Monday, 1 November 2010

Is becoming a bag lady the future?

Shopping for food has become a bit of an issue in our new London household. Or rather the lack of any such shopping. As the person who's at home the most during the day, it should naturally fall upon me to provide food for us all. Besides, apart from a brief spell by Husband as Supply Officer, during our marriage it's been me who on my way home from work would nip into Sainsbury's, or spend half an hour doing the internet shop at my desk (yes, we all do it, don't we?). But here in London I'm refusing to drive (I tell myself it's because I want to be green but basically it's because I'm a wimp) so shopping for food on the large scale must be left to the internet shop. And halleluja, here I am able to use Ocado. So what's the problem? Simply put: planning.

I seem to be incapable of thinking ahead from one week to the next. It may be because I still have this overwhelming feeling of being on holiday; it may be because I still don't have a routine to my big-city-existence. I don't know what it is, but food and the cooking of it, comes last on my to-do-list. In fact it's last thing I want think about when planning my weeks, days or hours. And I used to love cooking, entertaining and generally being the Domestic Goddess... 

Now on an afternoon while at my desk I notice it's getting dark; the dog's positioned himself at my feet, gently reminding me that it's time for his late afternoon walk. I try to stop whatever I am doing  - usually at this point I'm in a rich vein of writing the manuscript and the last thing I want to do is stop. But the dog is insistent, so I get up, go into our minuscule kitchen and look into the fridge. Apart from a tiny piece of dried-out cheese, the two surplus packets of parsnips I bought from Ocado weeks ago by mistake (the picture showed a single parsnip - how was I to know?) and some out-of-date yoghurt, the cupboard looks ominously empty. I know from experience no internet shop will deliver on the same day, especially if you are ordering after six pm, and we need so much stuff nipping into the closest supermarket would be a waste of time. Besides, I have a bad neck so carrying a lot of shopping bags is a no-no. The dog is now staring at me from under the fridge door, literally crossing his legs. I pull out a collection of menus from a shelf and text Husband, 'Fancy a curry tonight?'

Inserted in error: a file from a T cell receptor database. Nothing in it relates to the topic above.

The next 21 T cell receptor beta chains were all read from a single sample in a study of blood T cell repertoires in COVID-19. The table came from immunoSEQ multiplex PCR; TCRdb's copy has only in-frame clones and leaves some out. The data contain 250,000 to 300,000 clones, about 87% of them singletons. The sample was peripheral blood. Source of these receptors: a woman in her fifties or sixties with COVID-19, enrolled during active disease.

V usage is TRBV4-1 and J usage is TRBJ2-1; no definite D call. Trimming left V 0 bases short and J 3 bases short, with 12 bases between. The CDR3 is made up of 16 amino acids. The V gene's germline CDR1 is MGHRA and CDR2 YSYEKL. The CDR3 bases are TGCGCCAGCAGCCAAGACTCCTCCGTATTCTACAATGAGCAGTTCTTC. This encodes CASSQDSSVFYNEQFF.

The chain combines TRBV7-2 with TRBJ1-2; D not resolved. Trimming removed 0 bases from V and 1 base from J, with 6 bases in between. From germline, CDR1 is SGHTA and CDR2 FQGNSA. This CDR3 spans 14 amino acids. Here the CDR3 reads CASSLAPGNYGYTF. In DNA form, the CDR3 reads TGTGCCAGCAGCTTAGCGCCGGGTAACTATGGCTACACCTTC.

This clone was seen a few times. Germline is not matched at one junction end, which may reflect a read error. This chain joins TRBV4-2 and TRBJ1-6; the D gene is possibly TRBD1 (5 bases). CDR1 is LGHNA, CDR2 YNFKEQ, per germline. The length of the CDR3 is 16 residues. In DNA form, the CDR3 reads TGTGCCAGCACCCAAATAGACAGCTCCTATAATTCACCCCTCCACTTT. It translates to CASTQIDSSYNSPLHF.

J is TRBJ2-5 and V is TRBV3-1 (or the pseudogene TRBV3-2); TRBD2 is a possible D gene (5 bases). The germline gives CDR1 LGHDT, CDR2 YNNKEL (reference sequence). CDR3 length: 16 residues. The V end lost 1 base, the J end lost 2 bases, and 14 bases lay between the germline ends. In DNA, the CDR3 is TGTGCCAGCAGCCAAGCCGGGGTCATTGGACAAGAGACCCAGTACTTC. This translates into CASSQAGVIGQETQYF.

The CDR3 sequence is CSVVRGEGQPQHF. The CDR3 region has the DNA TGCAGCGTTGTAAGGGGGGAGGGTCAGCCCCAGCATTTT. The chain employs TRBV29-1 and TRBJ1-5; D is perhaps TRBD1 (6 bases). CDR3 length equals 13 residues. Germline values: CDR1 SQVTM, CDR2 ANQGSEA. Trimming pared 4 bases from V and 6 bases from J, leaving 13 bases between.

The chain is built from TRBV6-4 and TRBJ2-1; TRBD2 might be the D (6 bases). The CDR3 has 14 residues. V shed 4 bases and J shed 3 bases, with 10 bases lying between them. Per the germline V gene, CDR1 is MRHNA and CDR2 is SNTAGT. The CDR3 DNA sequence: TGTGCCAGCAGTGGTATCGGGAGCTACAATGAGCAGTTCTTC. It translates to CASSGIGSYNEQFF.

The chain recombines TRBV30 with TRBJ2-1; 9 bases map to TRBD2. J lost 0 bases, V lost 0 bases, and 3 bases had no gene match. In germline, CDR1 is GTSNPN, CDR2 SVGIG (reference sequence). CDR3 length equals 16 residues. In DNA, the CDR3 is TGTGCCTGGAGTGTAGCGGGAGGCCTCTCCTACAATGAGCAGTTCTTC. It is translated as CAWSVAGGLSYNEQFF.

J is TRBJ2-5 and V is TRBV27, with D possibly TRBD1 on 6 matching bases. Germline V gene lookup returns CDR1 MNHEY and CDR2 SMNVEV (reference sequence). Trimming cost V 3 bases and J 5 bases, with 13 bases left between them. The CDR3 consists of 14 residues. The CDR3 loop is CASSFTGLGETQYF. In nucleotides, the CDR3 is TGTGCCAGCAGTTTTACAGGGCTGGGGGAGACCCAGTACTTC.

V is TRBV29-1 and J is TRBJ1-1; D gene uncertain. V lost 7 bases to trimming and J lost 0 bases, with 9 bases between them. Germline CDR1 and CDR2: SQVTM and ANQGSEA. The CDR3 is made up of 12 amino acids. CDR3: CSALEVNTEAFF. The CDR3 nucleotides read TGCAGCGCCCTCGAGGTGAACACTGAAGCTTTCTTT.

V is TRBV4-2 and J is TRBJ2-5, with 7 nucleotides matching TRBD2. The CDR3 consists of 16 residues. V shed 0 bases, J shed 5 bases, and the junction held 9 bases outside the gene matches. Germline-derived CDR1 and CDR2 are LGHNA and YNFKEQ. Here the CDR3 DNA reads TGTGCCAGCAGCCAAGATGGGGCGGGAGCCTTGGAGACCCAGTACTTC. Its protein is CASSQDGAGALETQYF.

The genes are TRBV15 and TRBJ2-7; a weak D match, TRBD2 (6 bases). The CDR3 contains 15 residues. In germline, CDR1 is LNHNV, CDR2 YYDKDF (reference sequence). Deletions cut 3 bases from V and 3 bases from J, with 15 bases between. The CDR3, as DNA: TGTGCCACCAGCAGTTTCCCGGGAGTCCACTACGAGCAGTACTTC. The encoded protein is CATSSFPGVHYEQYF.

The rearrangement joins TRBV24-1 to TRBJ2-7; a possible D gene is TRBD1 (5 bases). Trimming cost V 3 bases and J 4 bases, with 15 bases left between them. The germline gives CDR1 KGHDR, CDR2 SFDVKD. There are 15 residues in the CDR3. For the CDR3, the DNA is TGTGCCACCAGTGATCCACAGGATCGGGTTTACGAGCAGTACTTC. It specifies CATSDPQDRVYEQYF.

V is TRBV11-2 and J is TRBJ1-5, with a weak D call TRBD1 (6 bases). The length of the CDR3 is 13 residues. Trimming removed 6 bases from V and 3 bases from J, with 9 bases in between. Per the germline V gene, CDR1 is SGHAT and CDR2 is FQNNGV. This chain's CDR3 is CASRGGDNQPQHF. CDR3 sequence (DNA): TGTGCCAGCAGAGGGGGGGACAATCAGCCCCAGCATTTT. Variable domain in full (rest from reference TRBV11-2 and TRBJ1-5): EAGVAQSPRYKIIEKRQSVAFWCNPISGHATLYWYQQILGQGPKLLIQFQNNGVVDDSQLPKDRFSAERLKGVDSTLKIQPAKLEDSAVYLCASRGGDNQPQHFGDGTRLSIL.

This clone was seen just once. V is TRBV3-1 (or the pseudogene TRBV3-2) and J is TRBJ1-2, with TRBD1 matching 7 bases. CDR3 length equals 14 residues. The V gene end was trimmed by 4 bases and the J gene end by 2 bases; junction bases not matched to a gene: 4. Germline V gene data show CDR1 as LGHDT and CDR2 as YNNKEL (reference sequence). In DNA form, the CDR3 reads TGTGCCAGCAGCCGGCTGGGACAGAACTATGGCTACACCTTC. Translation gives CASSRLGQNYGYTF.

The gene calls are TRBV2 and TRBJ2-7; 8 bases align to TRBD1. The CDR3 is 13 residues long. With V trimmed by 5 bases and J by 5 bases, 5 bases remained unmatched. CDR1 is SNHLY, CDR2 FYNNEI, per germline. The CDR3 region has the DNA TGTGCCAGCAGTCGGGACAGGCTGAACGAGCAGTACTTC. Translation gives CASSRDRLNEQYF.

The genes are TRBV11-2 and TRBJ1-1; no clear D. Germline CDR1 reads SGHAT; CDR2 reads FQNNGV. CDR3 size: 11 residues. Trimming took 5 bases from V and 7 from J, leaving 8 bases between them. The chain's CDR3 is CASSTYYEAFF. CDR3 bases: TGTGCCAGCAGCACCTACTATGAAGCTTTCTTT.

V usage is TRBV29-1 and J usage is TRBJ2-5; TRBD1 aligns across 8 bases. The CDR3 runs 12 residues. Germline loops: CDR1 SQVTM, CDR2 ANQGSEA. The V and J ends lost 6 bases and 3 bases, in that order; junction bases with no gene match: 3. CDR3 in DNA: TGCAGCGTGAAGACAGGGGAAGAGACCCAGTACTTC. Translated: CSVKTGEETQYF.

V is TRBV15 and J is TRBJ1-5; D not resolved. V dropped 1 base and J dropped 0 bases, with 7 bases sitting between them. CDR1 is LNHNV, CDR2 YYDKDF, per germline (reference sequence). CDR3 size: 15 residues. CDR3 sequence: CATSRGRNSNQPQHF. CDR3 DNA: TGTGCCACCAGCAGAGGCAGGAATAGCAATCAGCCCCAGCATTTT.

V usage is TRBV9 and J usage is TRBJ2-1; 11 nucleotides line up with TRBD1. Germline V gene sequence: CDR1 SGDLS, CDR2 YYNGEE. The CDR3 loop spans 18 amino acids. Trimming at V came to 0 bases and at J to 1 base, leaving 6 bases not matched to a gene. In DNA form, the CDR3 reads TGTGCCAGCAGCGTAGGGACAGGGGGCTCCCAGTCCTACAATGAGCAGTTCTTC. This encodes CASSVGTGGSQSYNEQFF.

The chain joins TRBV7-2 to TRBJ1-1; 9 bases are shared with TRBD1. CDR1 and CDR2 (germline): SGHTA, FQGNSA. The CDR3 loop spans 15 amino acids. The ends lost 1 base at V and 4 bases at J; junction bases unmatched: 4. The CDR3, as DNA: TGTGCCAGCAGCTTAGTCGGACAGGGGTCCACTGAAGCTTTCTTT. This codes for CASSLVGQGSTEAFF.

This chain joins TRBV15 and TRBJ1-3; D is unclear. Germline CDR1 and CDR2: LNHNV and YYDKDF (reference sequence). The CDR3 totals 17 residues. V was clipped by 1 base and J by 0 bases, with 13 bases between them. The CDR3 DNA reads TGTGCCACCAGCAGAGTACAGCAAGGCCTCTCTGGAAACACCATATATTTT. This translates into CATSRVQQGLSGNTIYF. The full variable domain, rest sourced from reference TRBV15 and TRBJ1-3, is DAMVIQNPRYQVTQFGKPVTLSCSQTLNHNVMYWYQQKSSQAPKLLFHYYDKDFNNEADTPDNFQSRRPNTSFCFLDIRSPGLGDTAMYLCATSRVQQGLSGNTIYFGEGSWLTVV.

But this kind of irresponsible take-out-eating is costing us a fortune. And it's not good for you. So either I need to get more organised about the internet shopping or start driving the car. 

Or become a bag lady. 

Tesco £19.00